Wanda's Picks August 1, 2012
Today we are looking at Black Liberation, the first day of Black August, a month New Africans look at fallen comrades as well as successful revolts against enslavement, whether that is 500 years ago or presently- -we are concerned with the physical, psychological, emotional and spiritual liberation of black people.
We are joined by artist, writer, April Martin-Chartrand, whose exhibit Treasured Cigar Box series, at the San Francisco Public Library, (Main Branch) in the African American Center, 3rd Fl., through Aug. 2, 2012, invites audiences into a world of the global slave trade perspectives between Africa, Europe, the Americas, and America (USA). These multidimensional assemblage cigar boxes (15 boxes) incorporate recycled and found objects, keys, money, and hand painted paper. This series bridges the gap by connecting the major Colonial slave trade shareholders of the New World.
Treasured Cigar Box (series) offers knowledge and research into the deeper meaning on how the exploitative, atrocious and brutal servitude, and harvesting of tobacco by circa 12-million African Slaves fueled the beginnings of the modern day corporations.
We then shift the conversation to a major travesty of justice, the MOVE 9, members of the collective who have been incarcerated for 34 years.
Ramona Africa, Minister of Communications for the MOVE organization, updates us on the status of these freedom fighters who have been denied parole since they have been eligible in 2008, because they refuse to confess to a crime they did not commit.
We play a recent commentary by Mumia Abu Jamal, where he reflects on what Judge Malmud said when asked what was the charge. Ms. Africa updates us on the nine, now eight MOVE members & their families--children, like Mike Africa, born when his mother, Debbie is incarcerated at eight months. Ramona says Debbie delivers Mike in the cell and the prison is not aware of Mike's birth for two days--two precious days.
Except for those two days years ago, Mike who was raised by his grandmother, hasn't been able to see his mother, Debbie or father, Michael, except behind bars. A father now himself, his children have been unable to have a normal healthy relationship with their grandparents.
This is the affect of incarceration on children and the children's children, what about husbands unable to see their wives, like Charles Africa, whose wife dies while he is incarcerated? Then think about our national and world community which is robbed of such fine human potential, not to mention the wasted human and economic resources spent over the past 34 years which could have used more positively beyond incarceration.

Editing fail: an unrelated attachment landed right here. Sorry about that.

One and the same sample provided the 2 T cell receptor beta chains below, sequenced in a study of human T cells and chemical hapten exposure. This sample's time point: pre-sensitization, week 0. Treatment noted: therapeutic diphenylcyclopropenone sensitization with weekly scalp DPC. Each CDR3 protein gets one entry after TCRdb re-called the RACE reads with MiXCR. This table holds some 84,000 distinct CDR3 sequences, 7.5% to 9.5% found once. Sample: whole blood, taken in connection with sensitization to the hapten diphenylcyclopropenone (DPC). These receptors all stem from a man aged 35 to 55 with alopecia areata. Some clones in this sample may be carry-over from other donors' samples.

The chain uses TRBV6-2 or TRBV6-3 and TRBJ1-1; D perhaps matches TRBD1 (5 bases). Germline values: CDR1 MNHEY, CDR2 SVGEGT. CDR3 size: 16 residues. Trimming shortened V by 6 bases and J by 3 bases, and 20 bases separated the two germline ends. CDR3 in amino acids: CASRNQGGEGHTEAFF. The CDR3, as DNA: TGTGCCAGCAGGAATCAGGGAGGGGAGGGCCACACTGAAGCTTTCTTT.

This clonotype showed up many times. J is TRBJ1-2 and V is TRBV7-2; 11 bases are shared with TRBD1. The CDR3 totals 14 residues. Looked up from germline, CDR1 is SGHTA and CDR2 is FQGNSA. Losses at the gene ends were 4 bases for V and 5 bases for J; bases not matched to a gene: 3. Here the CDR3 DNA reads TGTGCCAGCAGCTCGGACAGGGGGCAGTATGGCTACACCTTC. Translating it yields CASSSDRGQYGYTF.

But as Ramona Africa says, none of us is free until we all are free, so the fight continues. Call news outlets, write letters to the editor and keep this faulty parole system on the minds of Americans. No one's freedom should be contingent on confession to guilt when he or she is innocent and as Mumia's commentary states, the MOVE 9 are innocent according to jurist Malmud 34 years ago.
We close with an interview with Sister Sheba Makeda Haven, who opens with a poem for Black August: The Pig Within.
A member of the Sacramento based Kuumba Collective artists participating in Mudcloth Madness, currently up at the African American Museum & Library, Oakland through August 7, she shares the genesis of the beautiful lamp she made on display there which uses mudcloth, precious stones and other sacred cloth and ornamentation--functional art at its best (smile).
Sister Sheba, member of the Hon. Marcus Mosiah Garvey's UNIA, former Black Panther Party member, freedom fighter esp. in the realm of public health, and deaconess in the African Methodist Episcopal Church, shares a poem written for Black August.
She also speaks about a petition asked the government release the records collected during the illegal counter intelligence program conducted by J. Edgar Hoover's FBI, Mr. Garvey COINTELPRO's first casualty.
Music: Babatunde Lea's African Tapestry; WolfHawkJaguar; Sankofa film excerpt: "Spirit of the Dead;" Ben Vereen's Defying Gravity